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Novel statistical approaches for practical problems in individualized medicine

Talisa, Victor (2021) Novel statistical approaches for practical problems in individualized medicine. Doctoral Dissertation, University of Pittsburgh. (Unpublished)

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Conditions such as sepsis are clinically and biologically heterogeneous, often deadly, and yet lack demonstrably effective treatments. In these cases, learning patient-level conditional average treatment effects (CATEs) using methodological and computational advancements could improve trial execution and delivery of care. In this dissertation, I develop methodologies addressing two practical challenges in individualized medicine. The first stems from the existing regulatory procedure for drug development programs. Regulatory agencies usually require two successful demonstrations of efficacy trials before granting approval. One way to improve the likelihood of follow-up success is to identify a subpopulation associated with a treatment benefit, and enroll future studies from this subpopulation. In part 1 of this dissertation, I define Confirmable Responder Class (CRC) learning, where the objective is to find a subpopulation in which the predicted conditional average treatment effect (CATE) suggests benefit, with high power of being confirmed empirically in an independent sample, and strong type 1 error control. I define a set of CRC learners and study their performance across simulated trial datasets. Simulations show that performance depends on population characteristics, and that confirmation rates can be improved by increasing the use of all data in relatively simple ways. A method based on cross-validation is a possible avenue for further development of model selection procedures. In part 2 I address the challenge of estimating CATEs when some covariate information is missing. I design and study 6 new algorithms for estimation and inference of the CATEs in this setting. I describe novel approaches that respond adaptively to missingness in the covariate vector, which could contain elements with different marginal missingness mechanisms. I use simulated datasets to show that the best-performing algorithm is a Bayesian Causal Forest (BCF) model expanded to include a prior on missing data elements, in combination with the Missingness Incorporated in Attributes (MIA) decision tree splitting approach.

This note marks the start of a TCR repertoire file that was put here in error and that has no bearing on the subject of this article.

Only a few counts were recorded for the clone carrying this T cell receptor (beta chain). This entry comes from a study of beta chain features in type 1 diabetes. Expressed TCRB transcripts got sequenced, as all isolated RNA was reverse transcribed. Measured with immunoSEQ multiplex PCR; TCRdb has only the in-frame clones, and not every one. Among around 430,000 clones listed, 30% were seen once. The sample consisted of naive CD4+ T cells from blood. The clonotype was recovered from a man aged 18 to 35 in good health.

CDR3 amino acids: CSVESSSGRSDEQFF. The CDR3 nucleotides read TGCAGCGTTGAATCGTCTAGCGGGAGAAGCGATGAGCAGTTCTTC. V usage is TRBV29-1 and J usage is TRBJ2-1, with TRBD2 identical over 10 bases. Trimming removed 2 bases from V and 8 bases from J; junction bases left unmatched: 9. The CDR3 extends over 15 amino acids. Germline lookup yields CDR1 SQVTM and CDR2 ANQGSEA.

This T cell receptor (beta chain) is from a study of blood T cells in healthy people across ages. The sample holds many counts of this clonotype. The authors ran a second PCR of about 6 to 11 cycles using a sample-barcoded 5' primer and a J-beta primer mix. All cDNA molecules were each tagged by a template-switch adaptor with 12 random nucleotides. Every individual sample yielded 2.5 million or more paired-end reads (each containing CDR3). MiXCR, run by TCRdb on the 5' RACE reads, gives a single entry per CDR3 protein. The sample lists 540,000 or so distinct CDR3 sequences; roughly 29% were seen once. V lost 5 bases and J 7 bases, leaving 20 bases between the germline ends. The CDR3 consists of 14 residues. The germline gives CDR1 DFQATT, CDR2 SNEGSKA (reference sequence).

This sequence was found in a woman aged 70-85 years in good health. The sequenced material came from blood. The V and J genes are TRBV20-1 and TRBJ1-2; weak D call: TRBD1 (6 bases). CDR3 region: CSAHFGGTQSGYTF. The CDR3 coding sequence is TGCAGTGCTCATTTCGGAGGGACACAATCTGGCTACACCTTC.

Public Health Significance: I develop tools that could be used for effective subgroup identification in the context of missing covariate data. Identifying treatment responders could in turn advance development of tailored treatment approaches for a variety of public health and medical conditions without effective treatments.


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Item Type: University of Pittsburgh ETD
Status: Unpublished
CreatorsEmailPitt UsernameORCID
Talisa, Victorvit13@pitt.eduVIT13
ETD Committee:
TitleMemberEmail AddressPitt UsernameORCID
Thesis AdvisorChang, Chung-Chou
Committee MemberWahed,
Committee MemberKang, Chae
Committee MemberYende,
Committee MemberDing,
Date: 19 January 2021
Date Type: Publication
Defense Date: 20 November 2020
Approval Date: 19 January 2021
Submission Date: 10 December 2020
Access Restriction: 1 year -- Restrict access to University of Pittsburgh for a period of 1 year.
Number of Pages: 102
Institution: University of Pittsburgh
Schools and Programs: School of Public Health > Biostatistics
Degree: PhD - Doctor of Philosophy
Thesis Type: Doctoral Dissertation
Refereed: Yes
Uncontrolled Keywords: Individualized medicine, subgroup identification, conditional average treatment effect, missing data, biostatistics
Date Deposited: 19 Jan 2021 20:01
Last Modified: 19 Jan 2022 06:15

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